The Moulin Rouge poster was one of the first mass produced posters of its time. I chose this poster because we dove back to the roots of graphic design in this weeks homework. I actually got to see one of these posters at the Krannert Art Museum last semester. It was actually quite a site to see not realizing how large the posters were back then.
I found this image in Graphic Design A History by Alain Weill.
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When spending the week about thinking of listening to type, David Carson immediately came to mind. His work in deconstructionism to me screams listening to type. This blog post was found in a book about the work of Carson called "The End Of Print: The Grafik Design of David Carson". It is a design for Fox Sports net. I can just hear the crowd screaming a countdown, can't you? Even though his designs are not for everyone, I like to take a break from the norm time to time and check out his work. The deconstruct of the numbers is what really brought me into this image.
This is a AGI Congress and exhibit poster done by Staff Geissbuhler who studied at the Basil School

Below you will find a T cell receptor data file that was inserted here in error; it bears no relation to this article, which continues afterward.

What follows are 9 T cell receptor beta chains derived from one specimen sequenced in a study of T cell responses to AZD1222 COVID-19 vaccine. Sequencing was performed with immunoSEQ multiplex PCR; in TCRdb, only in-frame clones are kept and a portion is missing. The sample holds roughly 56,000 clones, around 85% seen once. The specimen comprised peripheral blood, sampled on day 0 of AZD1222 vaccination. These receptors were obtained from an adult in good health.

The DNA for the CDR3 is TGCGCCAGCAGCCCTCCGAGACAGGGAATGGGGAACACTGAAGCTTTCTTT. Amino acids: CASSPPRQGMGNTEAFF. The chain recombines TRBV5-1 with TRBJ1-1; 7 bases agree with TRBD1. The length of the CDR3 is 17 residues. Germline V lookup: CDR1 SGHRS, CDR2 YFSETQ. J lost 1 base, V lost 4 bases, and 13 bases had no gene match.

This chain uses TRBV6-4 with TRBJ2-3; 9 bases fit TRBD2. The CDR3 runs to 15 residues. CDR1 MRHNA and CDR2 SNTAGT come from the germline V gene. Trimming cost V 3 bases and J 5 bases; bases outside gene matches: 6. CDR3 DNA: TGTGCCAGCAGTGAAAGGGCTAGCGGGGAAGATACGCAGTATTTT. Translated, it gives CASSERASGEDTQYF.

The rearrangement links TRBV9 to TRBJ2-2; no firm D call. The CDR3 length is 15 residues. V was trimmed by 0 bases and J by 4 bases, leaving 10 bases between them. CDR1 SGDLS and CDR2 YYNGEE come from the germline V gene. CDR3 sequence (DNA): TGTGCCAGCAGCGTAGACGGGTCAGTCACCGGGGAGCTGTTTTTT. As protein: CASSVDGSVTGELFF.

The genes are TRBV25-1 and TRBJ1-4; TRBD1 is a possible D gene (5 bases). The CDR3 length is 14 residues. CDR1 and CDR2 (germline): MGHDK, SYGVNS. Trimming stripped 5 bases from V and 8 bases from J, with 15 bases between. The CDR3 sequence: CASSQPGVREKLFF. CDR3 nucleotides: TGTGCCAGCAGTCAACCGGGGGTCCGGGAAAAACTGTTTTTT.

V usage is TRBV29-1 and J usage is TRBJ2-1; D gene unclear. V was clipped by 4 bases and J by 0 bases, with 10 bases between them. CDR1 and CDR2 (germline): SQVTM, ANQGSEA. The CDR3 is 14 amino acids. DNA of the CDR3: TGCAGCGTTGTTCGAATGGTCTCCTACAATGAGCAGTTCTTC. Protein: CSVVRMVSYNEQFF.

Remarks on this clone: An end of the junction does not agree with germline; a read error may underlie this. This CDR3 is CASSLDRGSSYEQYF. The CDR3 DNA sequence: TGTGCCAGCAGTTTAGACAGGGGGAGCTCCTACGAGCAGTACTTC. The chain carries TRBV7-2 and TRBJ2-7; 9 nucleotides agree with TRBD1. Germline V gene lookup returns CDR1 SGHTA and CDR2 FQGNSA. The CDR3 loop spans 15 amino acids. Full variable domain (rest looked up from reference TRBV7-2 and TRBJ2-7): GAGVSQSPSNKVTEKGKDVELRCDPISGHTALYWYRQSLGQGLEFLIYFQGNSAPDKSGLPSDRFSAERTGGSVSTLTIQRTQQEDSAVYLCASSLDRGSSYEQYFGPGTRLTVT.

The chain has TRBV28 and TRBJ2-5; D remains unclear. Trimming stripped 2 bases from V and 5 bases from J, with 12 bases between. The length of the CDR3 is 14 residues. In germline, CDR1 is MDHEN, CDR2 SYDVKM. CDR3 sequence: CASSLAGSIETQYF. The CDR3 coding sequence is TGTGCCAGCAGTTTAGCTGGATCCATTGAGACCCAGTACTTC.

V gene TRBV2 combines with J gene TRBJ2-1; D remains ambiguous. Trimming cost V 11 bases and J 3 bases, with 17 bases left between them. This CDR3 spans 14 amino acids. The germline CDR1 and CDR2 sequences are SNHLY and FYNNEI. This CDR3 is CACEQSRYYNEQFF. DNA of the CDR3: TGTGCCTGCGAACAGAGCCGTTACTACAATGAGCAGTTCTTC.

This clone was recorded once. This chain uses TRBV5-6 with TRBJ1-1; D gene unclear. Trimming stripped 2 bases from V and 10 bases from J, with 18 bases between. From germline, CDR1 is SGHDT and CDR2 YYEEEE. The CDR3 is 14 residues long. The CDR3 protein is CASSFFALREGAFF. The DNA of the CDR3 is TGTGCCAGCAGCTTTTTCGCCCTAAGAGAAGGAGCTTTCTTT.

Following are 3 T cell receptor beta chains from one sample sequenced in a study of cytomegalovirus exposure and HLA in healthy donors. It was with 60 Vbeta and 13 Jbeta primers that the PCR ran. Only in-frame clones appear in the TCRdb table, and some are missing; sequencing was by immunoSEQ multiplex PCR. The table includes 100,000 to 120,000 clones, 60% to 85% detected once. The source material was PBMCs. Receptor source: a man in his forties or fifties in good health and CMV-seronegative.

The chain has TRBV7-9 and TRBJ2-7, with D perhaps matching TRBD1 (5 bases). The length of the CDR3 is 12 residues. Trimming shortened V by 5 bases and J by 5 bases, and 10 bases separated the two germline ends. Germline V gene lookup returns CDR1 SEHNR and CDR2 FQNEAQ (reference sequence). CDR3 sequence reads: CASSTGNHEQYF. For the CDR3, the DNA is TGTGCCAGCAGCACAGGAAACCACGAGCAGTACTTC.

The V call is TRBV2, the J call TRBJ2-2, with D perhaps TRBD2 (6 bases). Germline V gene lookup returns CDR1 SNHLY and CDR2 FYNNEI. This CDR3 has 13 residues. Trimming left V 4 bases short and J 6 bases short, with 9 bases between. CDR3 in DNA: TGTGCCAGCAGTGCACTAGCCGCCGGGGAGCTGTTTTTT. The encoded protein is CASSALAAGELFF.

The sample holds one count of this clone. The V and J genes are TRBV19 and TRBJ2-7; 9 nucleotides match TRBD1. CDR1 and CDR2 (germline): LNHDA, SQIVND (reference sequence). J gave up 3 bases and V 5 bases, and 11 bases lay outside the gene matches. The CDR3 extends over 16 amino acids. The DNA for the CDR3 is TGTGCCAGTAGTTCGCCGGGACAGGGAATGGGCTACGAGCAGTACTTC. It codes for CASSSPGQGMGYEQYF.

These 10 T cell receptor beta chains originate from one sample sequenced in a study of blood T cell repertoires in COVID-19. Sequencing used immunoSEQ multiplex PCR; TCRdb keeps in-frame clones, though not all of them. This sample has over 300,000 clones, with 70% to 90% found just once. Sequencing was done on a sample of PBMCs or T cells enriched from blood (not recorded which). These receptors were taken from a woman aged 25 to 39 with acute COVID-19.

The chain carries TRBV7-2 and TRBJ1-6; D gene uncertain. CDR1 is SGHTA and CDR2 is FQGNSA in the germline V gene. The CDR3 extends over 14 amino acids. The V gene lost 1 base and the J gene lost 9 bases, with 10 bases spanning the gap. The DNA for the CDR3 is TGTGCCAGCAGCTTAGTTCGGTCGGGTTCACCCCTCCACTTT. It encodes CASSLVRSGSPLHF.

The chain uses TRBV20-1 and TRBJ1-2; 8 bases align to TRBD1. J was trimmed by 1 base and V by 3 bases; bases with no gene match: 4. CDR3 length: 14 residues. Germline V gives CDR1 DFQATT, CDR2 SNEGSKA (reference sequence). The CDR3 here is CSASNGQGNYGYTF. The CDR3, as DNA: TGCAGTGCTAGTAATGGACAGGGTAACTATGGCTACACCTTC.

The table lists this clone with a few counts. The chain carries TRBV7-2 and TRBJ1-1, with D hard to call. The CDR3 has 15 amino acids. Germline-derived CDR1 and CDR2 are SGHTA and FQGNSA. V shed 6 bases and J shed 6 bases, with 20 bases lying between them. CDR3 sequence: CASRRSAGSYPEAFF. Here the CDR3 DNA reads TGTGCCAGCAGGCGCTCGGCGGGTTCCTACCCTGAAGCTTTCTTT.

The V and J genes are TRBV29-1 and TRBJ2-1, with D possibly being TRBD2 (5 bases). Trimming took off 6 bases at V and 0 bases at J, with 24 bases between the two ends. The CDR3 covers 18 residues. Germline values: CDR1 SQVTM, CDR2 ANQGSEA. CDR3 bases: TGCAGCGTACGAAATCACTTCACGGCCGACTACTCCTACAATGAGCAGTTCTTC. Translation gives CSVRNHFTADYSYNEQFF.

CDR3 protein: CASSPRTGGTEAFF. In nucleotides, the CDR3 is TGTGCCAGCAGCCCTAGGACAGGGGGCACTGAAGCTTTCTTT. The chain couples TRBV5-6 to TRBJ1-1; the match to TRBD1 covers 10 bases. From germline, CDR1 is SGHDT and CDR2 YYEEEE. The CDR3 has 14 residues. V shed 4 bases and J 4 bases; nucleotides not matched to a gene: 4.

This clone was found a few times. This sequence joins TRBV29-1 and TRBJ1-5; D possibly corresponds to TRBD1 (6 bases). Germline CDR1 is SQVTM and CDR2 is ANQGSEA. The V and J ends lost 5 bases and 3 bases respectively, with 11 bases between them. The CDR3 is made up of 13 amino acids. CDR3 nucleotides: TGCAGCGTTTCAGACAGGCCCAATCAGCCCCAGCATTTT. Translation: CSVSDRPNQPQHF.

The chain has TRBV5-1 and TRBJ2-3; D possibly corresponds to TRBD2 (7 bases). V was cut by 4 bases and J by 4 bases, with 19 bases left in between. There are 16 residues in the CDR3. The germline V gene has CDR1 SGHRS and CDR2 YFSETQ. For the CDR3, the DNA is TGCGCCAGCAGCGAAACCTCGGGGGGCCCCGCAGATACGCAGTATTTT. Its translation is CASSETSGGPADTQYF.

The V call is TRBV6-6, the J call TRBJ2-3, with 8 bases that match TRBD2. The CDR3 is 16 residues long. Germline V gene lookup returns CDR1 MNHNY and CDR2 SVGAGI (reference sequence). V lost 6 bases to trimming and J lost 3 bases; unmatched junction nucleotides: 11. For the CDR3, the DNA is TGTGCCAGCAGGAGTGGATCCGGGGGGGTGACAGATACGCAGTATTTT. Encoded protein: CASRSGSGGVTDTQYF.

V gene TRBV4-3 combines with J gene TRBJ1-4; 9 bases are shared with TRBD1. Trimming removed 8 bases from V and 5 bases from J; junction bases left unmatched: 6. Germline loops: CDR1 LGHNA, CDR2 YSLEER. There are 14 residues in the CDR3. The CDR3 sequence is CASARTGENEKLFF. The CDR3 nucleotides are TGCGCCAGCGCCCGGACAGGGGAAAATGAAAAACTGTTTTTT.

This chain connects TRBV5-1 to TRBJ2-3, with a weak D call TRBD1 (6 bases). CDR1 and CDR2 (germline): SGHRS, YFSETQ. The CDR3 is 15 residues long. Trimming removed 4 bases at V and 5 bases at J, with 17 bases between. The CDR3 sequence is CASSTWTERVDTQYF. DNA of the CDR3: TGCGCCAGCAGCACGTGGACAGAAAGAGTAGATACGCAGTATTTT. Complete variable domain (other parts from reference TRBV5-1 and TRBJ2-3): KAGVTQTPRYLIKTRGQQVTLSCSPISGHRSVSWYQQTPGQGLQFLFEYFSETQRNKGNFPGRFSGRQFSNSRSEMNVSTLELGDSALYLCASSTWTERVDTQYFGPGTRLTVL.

of design. I found this image in the book Graphic Design Referenced by Bryony Gomez-Palacio and
Armin Vit. This was chosen by the authors to represent some of Geissbuhler's better works. I found
the composition interesting because of its positive and negative spacing. The big bold sans serif type,
with the image of the chariot racer and horses makes it intriguing to me. This was designed in 2005.
Art director Helmut Krone laid down the guidelines for a line of Volkswagen advertisements where the image occupied two-thirds of the available space usually in the form of a small photo on a white background.This method made for some pretty dynamic and active ads. Other campaign slogans copied this idea that was first created in the early sixties.
I found this image in Graphic Design: A History by Alain Weill.